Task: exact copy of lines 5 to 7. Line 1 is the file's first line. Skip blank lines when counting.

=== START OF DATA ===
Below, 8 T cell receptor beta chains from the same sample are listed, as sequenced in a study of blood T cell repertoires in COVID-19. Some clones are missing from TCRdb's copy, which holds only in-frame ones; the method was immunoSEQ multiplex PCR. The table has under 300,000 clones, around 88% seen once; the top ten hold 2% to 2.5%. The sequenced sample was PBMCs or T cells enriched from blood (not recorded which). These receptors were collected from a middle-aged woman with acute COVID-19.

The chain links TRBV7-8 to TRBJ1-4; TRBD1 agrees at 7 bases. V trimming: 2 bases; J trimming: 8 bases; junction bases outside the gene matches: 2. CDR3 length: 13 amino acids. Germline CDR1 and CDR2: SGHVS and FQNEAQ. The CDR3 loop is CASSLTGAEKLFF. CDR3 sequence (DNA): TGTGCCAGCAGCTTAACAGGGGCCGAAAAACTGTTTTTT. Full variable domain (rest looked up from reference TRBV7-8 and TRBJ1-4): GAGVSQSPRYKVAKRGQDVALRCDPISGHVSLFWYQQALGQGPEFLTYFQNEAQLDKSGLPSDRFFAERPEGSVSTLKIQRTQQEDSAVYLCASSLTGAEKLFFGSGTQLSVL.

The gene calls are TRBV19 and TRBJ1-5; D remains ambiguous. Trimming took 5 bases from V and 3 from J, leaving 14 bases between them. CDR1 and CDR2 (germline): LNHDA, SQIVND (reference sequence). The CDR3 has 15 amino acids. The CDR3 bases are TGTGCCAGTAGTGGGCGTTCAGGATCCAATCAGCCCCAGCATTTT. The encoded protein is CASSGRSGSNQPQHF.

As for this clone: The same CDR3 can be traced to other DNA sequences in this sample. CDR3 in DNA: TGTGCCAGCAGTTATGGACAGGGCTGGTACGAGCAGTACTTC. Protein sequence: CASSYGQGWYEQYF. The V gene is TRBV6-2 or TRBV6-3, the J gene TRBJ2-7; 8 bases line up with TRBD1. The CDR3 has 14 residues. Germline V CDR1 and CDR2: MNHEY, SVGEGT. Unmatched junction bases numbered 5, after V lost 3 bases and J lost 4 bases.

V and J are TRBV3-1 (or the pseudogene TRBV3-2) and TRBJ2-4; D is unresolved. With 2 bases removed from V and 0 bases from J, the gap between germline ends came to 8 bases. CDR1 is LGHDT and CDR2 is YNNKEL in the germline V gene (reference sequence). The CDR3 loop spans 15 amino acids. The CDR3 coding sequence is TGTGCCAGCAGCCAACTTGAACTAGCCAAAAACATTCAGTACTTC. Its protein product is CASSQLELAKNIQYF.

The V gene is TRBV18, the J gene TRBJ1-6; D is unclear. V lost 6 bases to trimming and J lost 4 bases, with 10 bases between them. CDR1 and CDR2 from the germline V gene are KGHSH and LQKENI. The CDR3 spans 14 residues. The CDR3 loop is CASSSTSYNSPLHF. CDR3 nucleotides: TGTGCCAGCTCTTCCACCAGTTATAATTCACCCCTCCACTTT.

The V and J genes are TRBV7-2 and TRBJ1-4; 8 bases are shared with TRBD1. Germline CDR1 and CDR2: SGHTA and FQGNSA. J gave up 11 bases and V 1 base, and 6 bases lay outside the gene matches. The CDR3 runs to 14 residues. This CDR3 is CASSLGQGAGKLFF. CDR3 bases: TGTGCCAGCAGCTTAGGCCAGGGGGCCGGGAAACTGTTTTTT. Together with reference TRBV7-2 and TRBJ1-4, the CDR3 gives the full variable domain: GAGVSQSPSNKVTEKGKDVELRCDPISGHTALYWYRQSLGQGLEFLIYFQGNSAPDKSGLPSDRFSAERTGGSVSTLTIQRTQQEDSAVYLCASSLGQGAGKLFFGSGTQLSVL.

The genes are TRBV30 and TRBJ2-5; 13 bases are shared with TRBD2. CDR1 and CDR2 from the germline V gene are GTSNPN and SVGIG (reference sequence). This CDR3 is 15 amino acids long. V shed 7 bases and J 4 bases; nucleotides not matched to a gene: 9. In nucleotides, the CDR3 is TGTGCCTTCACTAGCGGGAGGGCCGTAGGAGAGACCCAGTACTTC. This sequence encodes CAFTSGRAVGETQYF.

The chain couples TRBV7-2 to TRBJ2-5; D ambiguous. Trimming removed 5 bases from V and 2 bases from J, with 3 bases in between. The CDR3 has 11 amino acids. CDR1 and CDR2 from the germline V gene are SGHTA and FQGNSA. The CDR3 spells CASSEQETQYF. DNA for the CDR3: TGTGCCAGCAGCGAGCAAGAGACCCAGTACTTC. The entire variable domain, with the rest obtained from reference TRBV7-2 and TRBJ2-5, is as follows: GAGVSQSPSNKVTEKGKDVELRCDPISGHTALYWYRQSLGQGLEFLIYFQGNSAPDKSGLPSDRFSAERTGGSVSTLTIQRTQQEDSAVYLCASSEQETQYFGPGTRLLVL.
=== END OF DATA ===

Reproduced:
V and J are TRBV3-1 (or the pseudogene TRBV3-2) and TRBJ2-4; D is unresolved. With 2 bases removed from V and 0 bases from J, the gap between germline ends came to 8 bases. CDR1 is LGHDT and CDR2 is YNNKEL in the germline V gene (reference sequence). The CDR3 loop spans 15 amino acids. The CDR3 coding sequence is TGTGCCAGCAGCCAACTTGAACTAGCCAAAAACATTCAGTACTTC. Its protein product is CASSQLELAKNIQYF.

The V gene is TRBV18, the J gene TRBJ1-6; D is unclear. V lost 6 bases to trimming and J lost 4 bases, with 10 bases between them. CDR1 and CDR2 from the germline V gene are KGHSH and LQKENI. The CDR3 spans 14 residues. The CDR3 loop is CASSSTSYNSPLHF. CDR3 nucleotides: TGTGCCAGCTCTTCCACCAGTTATAATTCACCCCTCCACTTT.

The V and J genes are TRBV7-2 and TRBJ1-4; 8 bases are shared with TRBD1. Germline CDR1 and CDR2: SGHTA and FQGNSA. J gave up 11 bases and V 1 base, and 6 bases lay outside the gene matches. The CDR3 runs to 14 residues. This CDR3 is CASSLGQGAGKLFF. CDR3 bases: TGTGCCAGCAGCTTAGGCCAGGGGGCCGGGAAACTGTTTTTT. Together with reference TRBV7-2 and TRBJ1-4, the CDR3 gives the full variable domain: GAGVSQSPSNKVTEKGKDVELRCDPISGHTALYWYRQSLGQGLEFLIYFQGNSAPDKSGLPSDRFSAERTGGSVSTLTIQRTQQEDSAVYLCASSLGQGAGKLFFGSGTQLSVL.